InTuition taster: Embodiment in vocational learning

Colleagues may remember the heyday of curriculum development when lesson planning was based on Bloom’s Taxonomy, which identified the cognitive (knowledge/understanding), the affective (feelings/values) and the psychomotor (manual/physical skills) domains of learning and development.

Arguably, these domains – though prominent in all the key texts on learning/teaching in further education – were never extensively used in the FE curriculum. However, they did serve the purpose of indicating that learning was not just an intellectual matter but also involved people with bodies and emotions.

Fifty years on from Bloom’s categories, our curricula – from school to university – are dominated by the idea that learning is a purely intellectual process which has little to do with embodied humans with values and feelings. Moreover, such impoverished conceptions are even present in much vocational education and training (VET), a sphere in which the affective and psychomotor aspects of learning would seem especially relevant and crucially important in the perennial struggle to enhance vocationalism against more favoured liberal/academic studies.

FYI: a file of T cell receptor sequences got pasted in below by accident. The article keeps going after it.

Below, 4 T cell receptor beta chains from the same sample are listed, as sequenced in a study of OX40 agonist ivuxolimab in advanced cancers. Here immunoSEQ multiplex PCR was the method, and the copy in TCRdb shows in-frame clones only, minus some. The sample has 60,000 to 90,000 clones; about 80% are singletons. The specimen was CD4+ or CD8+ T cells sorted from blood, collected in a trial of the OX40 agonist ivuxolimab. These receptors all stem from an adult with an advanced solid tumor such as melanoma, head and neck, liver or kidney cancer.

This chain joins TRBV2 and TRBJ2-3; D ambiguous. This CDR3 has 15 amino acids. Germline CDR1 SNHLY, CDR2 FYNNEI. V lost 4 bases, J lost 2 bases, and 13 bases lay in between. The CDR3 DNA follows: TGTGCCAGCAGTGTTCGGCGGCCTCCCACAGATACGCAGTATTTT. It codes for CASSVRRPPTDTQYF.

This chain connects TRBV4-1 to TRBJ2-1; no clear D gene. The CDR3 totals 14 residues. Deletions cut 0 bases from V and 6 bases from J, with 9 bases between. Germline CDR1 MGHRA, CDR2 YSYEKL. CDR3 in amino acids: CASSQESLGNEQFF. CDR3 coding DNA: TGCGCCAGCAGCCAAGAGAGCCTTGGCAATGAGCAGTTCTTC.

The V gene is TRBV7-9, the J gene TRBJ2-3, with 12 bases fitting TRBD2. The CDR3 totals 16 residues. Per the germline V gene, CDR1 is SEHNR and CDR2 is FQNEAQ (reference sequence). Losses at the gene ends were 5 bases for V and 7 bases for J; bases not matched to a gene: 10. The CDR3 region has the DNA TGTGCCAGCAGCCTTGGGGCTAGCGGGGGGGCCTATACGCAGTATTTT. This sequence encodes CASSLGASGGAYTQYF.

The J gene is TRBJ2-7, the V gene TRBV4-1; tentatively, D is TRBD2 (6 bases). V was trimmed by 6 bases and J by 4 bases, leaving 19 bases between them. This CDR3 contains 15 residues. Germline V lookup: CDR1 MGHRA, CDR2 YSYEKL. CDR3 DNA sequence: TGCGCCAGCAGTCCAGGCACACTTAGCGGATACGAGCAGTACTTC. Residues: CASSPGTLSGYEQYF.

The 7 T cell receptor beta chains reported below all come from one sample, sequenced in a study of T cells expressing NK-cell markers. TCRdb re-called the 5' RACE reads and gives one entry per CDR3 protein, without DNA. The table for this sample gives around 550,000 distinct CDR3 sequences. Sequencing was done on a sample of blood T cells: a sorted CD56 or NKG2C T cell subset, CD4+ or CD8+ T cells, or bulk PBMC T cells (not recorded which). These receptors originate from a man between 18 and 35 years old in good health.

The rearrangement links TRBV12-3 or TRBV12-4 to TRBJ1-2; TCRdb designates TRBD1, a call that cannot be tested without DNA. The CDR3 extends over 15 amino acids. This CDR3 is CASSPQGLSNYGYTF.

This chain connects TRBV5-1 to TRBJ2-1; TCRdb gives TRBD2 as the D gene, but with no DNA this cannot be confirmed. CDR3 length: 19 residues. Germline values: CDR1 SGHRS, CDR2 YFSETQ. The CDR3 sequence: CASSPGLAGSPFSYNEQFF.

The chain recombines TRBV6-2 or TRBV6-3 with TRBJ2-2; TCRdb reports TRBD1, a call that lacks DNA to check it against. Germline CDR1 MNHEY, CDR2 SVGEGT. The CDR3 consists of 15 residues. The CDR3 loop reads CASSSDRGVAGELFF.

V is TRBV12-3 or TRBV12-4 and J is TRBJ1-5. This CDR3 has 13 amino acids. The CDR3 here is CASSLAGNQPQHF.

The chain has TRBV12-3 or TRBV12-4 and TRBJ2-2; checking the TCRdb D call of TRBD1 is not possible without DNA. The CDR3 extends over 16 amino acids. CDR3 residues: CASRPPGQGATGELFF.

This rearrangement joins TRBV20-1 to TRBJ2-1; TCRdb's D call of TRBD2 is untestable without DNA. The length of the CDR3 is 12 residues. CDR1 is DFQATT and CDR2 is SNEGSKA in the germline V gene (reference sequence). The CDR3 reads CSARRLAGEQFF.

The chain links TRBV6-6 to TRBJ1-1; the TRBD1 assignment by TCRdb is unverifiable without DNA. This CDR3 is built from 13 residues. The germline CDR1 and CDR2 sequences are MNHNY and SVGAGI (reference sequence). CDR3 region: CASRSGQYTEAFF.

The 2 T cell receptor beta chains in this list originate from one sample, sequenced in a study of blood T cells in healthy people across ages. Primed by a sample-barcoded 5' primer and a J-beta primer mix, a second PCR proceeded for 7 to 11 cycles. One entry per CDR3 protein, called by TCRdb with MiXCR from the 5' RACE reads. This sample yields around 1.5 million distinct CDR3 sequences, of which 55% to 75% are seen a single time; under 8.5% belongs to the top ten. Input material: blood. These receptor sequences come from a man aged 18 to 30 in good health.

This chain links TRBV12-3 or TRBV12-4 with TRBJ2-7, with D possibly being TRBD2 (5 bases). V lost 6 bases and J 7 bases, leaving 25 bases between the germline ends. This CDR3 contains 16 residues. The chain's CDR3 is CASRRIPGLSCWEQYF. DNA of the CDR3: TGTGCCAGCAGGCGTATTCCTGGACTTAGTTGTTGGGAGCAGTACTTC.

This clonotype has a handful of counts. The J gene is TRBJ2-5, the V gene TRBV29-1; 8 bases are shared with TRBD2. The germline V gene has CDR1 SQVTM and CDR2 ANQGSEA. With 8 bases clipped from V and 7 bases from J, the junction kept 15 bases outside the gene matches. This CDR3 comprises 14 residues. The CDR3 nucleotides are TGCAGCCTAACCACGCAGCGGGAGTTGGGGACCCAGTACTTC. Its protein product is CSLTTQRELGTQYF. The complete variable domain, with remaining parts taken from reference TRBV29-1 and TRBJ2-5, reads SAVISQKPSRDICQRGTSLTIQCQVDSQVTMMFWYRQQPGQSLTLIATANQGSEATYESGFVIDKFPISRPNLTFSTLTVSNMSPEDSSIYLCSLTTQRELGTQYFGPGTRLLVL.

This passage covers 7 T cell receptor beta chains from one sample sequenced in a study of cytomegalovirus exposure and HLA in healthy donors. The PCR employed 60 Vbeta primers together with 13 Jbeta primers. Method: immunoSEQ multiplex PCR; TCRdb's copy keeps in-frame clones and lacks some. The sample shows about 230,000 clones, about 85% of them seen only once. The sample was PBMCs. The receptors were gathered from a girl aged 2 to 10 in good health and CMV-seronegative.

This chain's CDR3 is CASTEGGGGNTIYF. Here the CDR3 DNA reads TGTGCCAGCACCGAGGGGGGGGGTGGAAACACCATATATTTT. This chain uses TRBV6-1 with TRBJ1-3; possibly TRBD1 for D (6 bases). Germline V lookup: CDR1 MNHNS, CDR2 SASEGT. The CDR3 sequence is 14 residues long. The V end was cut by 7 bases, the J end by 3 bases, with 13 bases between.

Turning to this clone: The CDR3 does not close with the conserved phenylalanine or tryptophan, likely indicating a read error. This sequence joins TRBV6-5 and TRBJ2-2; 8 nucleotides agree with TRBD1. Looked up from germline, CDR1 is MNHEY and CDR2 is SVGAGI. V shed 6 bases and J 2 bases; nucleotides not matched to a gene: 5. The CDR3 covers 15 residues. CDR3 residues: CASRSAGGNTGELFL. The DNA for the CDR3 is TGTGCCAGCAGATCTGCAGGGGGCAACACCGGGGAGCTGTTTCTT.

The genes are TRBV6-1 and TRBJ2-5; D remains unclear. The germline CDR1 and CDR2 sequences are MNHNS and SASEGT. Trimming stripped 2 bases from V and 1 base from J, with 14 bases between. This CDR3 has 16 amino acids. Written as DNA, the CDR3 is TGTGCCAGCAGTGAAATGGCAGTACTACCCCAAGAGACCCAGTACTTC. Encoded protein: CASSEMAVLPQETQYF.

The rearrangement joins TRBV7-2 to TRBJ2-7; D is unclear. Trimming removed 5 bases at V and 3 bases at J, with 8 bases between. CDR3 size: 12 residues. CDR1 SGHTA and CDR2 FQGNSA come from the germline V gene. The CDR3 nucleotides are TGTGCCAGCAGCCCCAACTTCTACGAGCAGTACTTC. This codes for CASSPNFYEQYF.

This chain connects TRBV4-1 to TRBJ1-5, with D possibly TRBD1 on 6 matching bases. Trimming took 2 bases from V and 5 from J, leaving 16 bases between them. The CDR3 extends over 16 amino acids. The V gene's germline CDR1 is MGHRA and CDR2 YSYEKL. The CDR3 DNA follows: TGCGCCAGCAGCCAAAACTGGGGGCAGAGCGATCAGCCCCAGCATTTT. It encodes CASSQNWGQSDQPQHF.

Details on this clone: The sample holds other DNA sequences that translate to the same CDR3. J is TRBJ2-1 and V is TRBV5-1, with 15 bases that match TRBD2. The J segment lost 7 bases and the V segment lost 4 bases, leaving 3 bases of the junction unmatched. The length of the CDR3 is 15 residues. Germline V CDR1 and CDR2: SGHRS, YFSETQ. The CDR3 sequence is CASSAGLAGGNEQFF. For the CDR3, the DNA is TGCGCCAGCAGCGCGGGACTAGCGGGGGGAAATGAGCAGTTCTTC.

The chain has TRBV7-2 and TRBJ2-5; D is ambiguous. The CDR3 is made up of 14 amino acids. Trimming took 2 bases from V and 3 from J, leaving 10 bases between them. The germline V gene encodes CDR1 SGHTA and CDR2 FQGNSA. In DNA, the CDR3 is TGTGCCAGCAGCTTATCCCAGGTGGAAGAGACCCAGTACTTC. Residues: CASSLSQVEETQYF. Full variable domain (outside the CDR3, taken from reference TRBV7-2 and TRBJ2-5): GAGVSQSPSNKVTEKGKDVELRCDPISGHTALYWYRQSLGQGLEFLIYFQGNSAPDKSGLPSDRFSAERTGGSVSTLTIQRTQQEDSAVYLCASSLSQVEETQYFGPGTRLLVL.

Such intellectual prejudices result from what John Dewey called the medieval conception of education, which falsely divided theory and practice, and body and mind. Dewey’s recommendations for holistic learning, which integrates thinking and manual skills, are being increasingly endorsed by VET practitioners and researchers in acknowledging the crucial place of the body and its senses in all aspects of learning.

The domain of craftwork – inspired by the writings of Matthew Crawford and Trevor Marchand – can be viewed as central to a vocational pedagogy in which mental and manual skills are conjoined to produce rich and deep learning experiences. Embodiment is now influencing programmes from basic craft to graduate medical education. In her study of carpentry apprentices in New Zealand, for example, Karen Vaughan reported that learners’ progress was based on getting to grips with an increasingly sophisticated interplay between their minds, bodies, cross-trade interactions, and their physical environment of climate, tools and materials.

FE teachers, trainers and managers would do well to take heed of this and ensure that the psychomotor aspects of learning are acknowledged and incorporated in all aspects of course planning, teaching and student support.

By Terry Hyland.

References

  • Hyland, T. 2019. Embodied Learning in Vocational Education and Training; Journal of Vocational Education and Training, 71(3): pp. 449-463.
  • Hyland, T. 2017. Craftworking and the “Hard Problem” of Vocational Education and Training.
  • Open Journal of Social Sciences. 5(3): pp. 304-325.
  • Vaughan, K. 2017. The Role of Apprenticeship in the Cultivation of Soft Skills and Dispositions. Journal of Terry Hyland is emeritus professor at the University of Bolton and lecturer in philosophy at the Free University of Ireland in Dublin
  • Vocational Education and Training, 69(4): pp. 540-557.

 

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